How to feed the whole world. The case for white bread
TED, Longbeach Californië, USA, 5 February 2009
Louise O. Fresco shows us why we should celebrate mass-produced, supermarket-style white bread. She says environmentally sound mass production will feed the world, yet leave a role for small bakeries and traditional methods.
A powerful thinker and globe-trotting advisor on sustainability, Louise Fresco says it's time to think of food as a topic of social and economic importance on par with oil -- that responsible agriculture and food consumption are crucial to world stability. (text: ted.com)
more video lectures, in chronological order:
INTRODUCTION: REDESIGNING FOOD SYSTEMS FOR A 2050 WORLD
Innovative Food Production Systems
EAT, Stockholm, June 1, 2015
Presentation by Louise O. Fresco, President, The Executive Board of Wageningen UR during the 2015 EAT Food Forum
Food, Scarcity and Abundance
KLSA, Stockholm, 28 januari 2013
Louise Fresco, Professor at the University of Amsterdam and member of the Montpellier Panel, gave a keynote speech Food, scarcity and abundance at the 200th Commemorative Meeting of the Royal Swedish Academy of Agriculture and Forestry on 28 January 2013.
(text: website Agriculture for Impact)
Lecture on this video starts at 16:42
download pdf: speech
The power of TED
TEDxAmsterdam, Amsterdam, 25 November 2011
Prof. Fresco started by wondering: “How on earth am I going to summarise it, I think we had such a marvelous combination of creative speakers, they can’t be summed up in one line.” Fresco discussed the learning curve of today’s conference – in these days of rich ideas, of emotion, moving bodies, spirits and compassion, what she picked is the versatilities of human nature. The way we humans manage to come up with new ideas, new technologies, new sounds, new ways of thinking and they all seem to match. (text: tedxamsterdam.com)
Neither fish nor flesh
Netherlands Institute Saint Petersburg (NIP), Russia, 7 September 2011
No food has such a strong moral connotation as meat, or animal proteins. Today, in our secularized society, meat is the touchstone of politically correct behavior and presents major personal and social dilemmas.
Are we allowed to eat meat? And if so, what type of meat should it be? From cows grazing happily in flowery meadows, or a miniscule slice of wild deer? Is fish a better alternative? But are there still fish species that are not threatened with extinction, or are we doomed to raising fish in aquaculture with major environmental problems?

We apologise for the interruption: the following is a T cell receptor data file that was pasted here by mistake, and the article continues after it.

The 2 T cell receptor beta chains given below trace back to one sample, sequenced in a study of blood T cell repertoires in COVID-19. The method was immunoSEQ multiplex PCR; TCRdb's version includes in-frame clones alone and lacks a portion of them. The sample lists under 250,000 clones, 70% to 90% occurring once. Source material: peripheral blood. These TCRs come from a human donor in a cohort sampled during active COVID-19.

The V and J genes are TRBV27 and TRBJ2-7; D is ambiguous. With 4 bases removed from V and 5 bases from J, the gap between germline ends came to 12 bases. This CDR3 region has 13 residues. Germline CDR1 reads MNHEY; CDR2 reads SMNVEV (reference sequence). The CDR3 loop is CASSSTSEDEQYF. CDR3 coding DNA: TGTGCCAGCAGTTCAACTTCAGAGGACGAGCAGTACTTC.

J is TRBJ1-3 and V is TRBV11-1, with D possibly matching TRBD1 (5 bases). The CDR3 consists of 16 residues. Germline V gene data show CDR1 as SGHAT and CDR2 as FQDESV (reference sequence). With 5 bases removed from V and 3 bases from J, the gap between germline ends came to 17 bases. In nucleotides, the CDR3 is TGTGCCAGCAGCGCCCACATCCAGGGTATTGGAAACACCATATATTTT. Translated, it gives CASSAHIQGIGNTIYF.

Perhaps we should convert collectively to a diet of artificial meat produced from soy bean, algae or insects. Others are convinced that only a vegetarian life style can rescue the planet, for the sake of our won health and the wellbeing of animals.
But if that really is the solution for a world where nearly half the population still consumes too little protein, remains to be seen. (text: nisp.ru)
The great success and and tragedy of agriculture
World Science Festival, New York, NY, USA, June 2010
The average person in Africa spends 70% of his income on food. Such was the case for most of the world up until the last few decades. Today, as a result of advances in agriculture and biotechnology, most of the western world spends significantly less than that—on the order of about 10% per capita. But are there potential downsides to this success? (text: wsf.tv/videos
Eating animals in times of climate and food crisis
MO* lecture, Ghent, 13 January 2010
In the MO*lectures internationally renowned speakers raise urgent topics. Jonathan Safran Foer, known from novels such as Extremely Loud and Incredibly Close, throws a big rock in the pond of our food culture with his most recent book Eating animals. Is his radical treatment of our meat production and consumption a valid one? Author, agricultural sociologist and former Deputy Secretary-General of the FAO Louise Fresco views this question from her own experiences and insights. (text: www.deburen.eu)